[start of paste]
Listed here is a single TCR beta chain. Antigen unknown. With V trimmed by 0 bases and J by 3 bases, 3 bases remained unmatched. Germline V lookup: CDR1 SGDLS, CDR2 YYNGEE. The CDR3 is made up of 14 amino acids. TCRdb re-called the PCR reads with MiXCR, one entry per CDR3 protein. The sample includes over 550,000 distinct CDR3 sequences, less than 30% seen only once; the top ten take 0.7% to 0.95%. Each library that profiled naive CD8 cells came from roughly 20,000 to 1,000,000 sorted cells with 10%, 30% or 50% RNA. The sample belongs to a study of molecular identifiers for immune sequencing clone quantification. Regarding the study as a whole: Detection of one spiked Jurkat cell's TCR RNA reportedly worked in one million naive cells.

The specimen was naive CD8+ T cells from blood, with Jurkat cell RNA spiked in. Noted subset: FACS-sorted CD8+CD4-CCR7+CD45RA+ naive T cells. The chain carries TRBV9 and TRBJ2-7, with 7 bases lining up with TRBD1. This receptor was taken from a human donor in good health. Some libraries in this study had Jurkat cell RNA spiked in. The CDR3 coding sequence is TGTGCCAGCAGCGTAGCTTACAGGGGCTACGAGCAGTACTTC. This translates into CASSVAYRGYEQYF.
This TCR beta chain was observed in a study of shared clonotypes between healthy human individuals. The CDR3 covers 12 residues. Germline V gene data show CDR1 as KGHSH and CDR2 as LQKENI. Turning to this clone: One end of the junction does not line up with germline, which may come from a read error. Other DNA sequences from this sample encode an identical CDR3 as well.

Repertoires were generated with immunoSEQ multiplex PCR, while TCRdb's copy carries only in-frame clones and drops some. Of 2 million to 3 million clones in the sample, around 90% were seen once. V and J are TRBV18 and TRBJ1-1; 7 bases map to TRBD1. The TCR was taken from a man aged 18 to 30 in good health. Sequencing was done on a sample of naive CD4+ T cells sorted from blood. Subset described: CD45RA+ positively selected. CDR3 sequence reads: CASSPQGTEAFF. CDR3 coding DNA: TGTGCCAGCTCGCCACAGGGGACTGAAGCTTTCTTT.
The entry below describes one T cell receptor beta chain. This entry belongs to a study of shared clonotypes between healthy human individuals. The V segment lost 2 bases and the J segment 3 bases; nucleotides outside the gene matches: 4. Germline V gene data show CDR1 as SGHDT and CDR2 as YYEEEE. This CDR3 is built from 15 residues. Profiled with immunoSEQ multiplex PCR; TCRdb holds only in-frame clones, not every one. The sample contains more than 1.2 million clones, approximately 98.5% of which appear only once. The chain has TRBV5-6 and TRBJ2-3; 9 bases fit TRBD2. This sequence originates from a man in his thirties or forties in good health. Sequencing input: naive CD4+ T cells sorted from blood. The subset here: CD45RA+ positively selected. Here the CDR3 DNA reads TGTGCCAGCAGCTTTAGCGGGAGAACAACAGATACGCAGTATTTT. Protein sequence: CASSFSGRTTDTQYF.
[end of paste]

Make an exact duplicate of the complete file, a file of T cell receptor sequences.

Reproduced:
Listed here is a single TCR beta chain. Antigen unknown. With V trimmed by 0 bases and J by 3 bases, 3 bases remained unmatched. Germline V lookup: CDR1 SGDLS, CDR2 YYNGEE. The CDR3 is made up of 14 amino acids. TCRdb re-called the PCR reads with MiXCR, one entry per CDR3 protein. The sample includes over 550,000 distinct CDR3 sequences, less than 30% seen only once; the top ten take 0.7% to 0.95%. Each library that profiled naive CD8 cells came from roughly 20,000 to 1,000,000 sorted cells with 10%, 30% or 50% RNA. The sample belongs to a study of molecular identifiers for immune sequencing clone quantification. Regarding the study as a whole: Detection of one spiked Jurkat cell's TCR RNA reportedly worked in one million naive cells.

The specimen was naive CD8+ T cells from blood, with Jurkat cell RNA spiked in. Noted subset: FACS-sorted CD8+CD4-CCR7+CD45RA+ naive T cells. The chain carries TRBV9 and TRBJ2-7, with 7 bases lining up with TRBD1. This receptor was taken from a human donor in good health. Some libraries in this study had Jurkat cell RNA spiked in. The CDR3 coding sequence is TGTGCCAGCAGCGTAGCTTACAGGGGCTACGAGCAGTACTTC. This translates into CASSVAYRGYEQYF.
This TCR beta chain was observed in a study of shared clonotypes between healthy human individuals. The CDR3 covers 12 residues. Germline V gene data show CDR1 as KGHSH and CDR2 as LQKENI. Turning to this clone: One end of the junction does not line up with germline, which may come from a read error. Other DNA sequences from this sample encode an identical CDR3 as well.

Repertoires were generated with immunoSEQ multiplex PCR, while TCRdb's copy carries only in-frame clones and drops some. Of 2 million to 3 million clones in the sample, around 90% were seen once. V and J are TRBV18 and TRBJ1-1; 7 bases map to TRBD1. The TCR was taken from a man aged 18 to 30 in good health. Sequencing was done on a sample of naive CD4+ T cells sorted from blood. Subset described: CD45RA+ positively selected. CDR3 sequence reads: CASSPQGTEAFF. CDR3 coding DNA: TGTGCCAGCTCGCCACAGGGGACTGAAGCTTTCTTT.
The entry below describes one T cell receptor beta chain. This entry belongs to a study of shared clonotypes between healthy human individuals. The V segment lost 2 bases and the J segment 3 bases; nucleotides outside the gene matches: 4. Germline V gene data show CDR1 as SGHDT and CDR2 as YYEEEE. This CDR3 is built from 15 residues. Profiled with immunoSEQ multiplex PCR; TCRdb holds only in-frame clones, not every one. The sample contains more than 1.2 million clones, approximately 98.5% of which appear only once. The chain has TRBV5-6 and TRBJ2-3; 9 bases fit TRBD2. This sequence originates from a man in his thirties or forties in good health. Sequencing input: naive CD4+ T cells sorted from blood. The subset here: CD45RA+ positively selected. Here the CDR3 DNA reads TGTGCCAGCAGCTTTAGCGGGAGAACAACAGATACGCAGTATTTT. Protein sequence: CASSFSGRTTDTQYF.